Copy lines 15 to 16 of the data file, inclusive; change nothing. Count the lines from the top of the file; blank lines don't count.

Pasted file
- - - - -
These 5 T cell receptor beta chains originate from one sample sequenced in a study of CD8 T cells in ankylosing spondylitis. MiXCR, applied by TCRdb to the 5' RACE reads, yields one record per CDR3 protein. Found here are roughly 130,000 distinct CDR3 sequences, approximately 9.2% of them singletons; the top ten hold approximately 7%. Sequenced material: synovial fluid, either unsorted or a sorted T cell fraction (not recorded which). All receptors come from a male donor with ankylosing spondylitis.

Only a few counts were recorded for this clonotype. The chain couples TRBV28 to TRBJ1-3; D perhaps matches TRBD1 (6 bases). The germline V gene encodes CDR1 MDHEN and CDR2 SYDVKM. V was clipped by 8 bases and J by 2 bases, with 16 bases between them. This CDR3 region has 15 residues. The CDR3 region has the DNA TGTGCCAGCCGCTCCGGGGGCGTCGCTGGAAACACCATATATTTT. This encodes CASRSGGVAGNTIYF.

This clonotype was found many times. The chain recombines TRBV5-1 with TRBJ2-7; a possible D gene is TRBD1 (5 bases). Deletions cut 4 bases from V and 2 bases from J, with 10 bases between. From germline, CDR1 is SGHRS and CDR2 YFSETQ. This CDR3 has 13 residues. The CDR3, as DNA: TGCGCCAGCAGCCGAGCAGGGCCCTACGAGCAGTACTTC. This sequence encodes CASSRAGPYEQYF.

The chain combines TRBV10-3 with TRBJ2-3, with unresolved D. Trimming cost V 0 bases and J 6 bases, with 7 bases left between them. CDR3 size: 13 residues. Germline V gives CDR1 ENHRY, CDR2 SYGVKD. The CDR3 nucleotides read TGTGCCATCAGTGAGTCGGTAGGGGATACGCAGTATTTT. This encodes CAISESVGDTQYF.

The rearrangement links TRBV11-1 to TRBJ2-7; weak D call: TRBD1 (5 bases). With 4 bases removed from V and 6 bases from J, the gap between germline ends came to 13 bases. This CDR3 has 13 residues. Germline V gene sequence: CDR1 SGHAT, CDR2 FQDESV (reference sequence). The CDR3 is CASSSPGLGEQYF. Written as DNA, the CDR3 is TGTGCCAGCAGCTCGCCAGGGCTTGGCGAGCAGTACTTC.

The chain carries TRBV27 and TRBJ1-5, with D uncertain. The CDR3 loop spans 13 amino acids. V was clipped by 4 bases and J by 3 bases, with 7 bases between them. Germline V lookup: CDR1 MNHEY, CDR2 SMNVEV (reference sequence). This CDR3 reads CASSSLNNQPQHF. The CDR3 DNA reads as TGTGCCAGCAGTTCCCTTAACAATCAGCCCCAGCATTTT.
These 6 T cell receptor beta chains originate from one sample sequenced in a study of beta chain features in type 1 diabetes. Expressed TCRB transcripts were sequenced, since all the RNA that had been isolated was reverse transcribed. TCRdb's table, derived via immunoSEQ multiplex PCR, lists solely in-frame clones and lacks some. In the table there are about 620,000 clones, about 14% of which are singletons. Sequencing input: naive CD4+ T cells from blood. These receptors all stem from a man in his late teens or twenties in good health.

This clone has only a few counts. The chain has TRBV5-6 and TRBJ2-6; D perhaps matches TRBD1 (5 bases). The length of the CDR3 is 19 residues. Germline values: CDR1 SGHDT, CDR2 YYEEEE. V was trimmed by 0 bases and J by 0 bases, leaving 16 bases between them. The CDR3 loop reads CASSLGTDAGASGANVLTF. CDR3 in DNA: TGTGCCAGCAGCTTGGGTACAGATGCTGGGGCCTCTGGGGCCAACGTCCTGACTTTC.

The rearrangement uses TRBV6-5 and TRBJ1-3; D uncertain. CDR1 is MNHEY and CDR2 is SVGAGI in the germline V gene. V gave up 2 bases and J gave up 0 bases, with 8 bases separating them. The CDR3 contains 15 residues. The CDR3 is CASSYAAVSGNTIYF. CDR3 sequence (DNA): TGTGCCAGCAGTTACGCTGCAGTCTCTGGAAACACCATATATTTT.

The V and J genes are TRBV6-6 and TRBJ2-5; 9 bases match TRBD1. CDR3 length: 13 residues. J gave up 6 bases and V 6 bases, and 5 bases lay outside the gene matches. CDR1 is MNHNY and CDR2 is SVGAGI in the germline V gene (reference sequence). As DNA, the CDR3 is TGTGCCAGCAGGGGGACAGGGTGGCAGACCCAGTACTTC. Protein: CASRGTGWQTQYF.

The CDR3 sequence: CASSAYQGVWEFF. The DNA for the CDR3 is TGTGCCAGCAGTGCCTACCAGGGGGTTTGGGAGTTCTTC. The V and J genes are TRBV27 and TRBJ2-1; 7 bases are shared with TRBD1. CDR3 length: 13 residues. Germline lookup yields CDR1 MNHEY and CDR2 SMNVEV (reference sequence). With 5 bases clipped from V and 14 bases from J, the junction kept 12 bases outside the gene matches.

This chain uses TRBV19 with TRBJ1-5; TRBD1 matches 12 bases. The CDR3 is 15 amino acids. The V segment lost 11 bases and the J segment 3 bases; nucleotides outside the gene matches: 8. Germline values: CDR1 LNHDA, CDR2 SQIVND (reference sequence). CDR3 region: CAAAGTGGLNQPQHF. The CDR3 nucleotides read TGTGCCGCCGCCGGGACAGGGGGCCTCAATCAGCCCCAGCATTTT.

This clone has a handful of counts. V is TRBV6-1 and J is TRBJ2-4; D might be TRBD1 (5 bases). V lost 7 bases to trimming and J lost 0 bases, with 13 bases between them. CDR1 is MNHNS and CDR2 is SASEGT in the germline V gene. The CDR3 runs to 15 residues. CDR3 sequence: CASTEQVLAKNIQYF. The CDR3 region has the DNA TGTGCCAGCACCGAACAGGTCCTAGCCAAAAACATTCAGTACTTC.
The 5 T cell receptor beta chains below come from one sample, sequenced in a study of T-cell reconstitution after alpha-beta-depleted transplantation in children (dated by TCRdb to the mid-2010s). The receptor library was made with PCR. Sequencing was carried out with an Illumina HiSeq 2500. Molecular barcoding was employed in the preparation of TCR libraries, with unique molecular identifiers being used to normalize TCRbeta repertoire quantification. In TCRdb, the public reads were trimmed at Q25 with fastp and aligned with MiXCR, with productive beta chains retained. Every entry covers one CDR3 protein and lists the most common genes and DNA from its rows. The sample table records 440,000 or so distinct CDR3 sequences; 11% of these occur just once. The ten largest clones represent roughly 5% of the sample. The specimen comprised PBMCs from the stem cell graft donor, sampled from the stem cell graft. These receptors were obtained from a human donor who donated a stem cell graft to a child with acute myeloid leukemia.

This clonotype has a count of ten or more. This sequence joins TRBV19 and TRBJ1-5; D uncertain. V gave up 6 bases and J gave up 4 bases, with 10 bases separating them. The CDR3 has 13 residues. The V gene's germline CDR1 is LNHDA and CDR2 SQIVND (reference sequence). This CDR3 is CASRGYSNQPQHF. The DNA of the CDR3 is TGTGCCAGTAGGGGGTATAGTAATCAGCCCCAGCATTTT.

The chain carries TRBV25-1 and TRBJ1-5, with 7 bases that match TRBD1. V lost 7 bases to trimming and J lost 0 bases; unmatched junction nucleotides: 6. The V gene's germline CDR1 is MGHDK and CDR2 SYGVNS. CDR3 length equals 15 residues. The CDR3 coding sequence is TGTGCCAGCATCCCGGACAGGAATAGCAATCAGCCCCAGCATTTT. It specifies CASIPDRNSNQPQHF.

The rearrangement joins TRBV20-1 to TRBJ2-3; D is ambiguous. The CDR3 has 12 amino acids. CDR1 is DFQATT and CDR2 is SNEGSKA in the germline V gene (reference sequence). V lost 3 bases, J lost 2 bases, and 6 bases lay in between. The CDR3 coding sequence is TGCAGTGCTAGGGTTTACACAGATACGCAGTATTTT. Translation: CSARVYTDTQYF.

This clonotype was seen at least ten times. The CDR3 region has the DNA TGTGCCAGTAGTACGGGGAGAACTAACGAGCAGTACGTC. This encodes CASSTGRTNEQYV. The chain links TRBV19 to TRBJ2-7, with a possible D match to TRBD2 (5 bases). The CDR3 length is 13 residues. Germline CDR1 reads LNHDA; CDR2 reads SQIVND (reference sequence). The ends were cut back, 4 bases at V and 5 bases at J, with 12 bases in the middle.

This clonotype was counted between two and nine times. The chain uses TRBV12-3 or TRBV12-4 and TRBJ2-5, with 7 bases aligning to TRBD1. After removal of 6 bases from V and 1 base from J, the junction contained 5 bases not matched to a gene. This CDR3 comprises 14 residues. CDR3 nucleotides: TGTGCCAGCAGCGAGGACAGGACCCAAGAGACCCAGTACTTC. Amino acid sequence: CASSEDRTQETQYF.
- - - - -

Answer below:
This clonotype has a count of ten or more. This sequence joins TRBV19 and TRBJ1-5; D uncertain. V gave up 6 bases and J gave up 4 bases, with 10 bases separating them. The CDR3 has 13 residues. The V gene's germline CDR1 is LNHDA and CDR2 SQIVND (reference sequence). This CDR3 is CASRGYSNQPQHF. The DNA of the CDR3 is TGTGCCAGTAGGGGGTATAGTAATCAGCCCCAGCATTTT.

The chain carries TRBV25-1 and TRBJ1-5, with 7 bases that match TRBD1. V lost 7 bases to trimming and J lost 0 bases; unmatched junction nucleotides: 6. The V gene's germline CDR1 is MGHDK and CDR2 SYGVNS. CDR3 length equals 15 residues. The CDR3 coding sequence is TGTGCCAGCATCCCGGACAGGAATAGCAATCAGCCCCAGCATTTT. It specifies CASIPDRNSNQPQHF.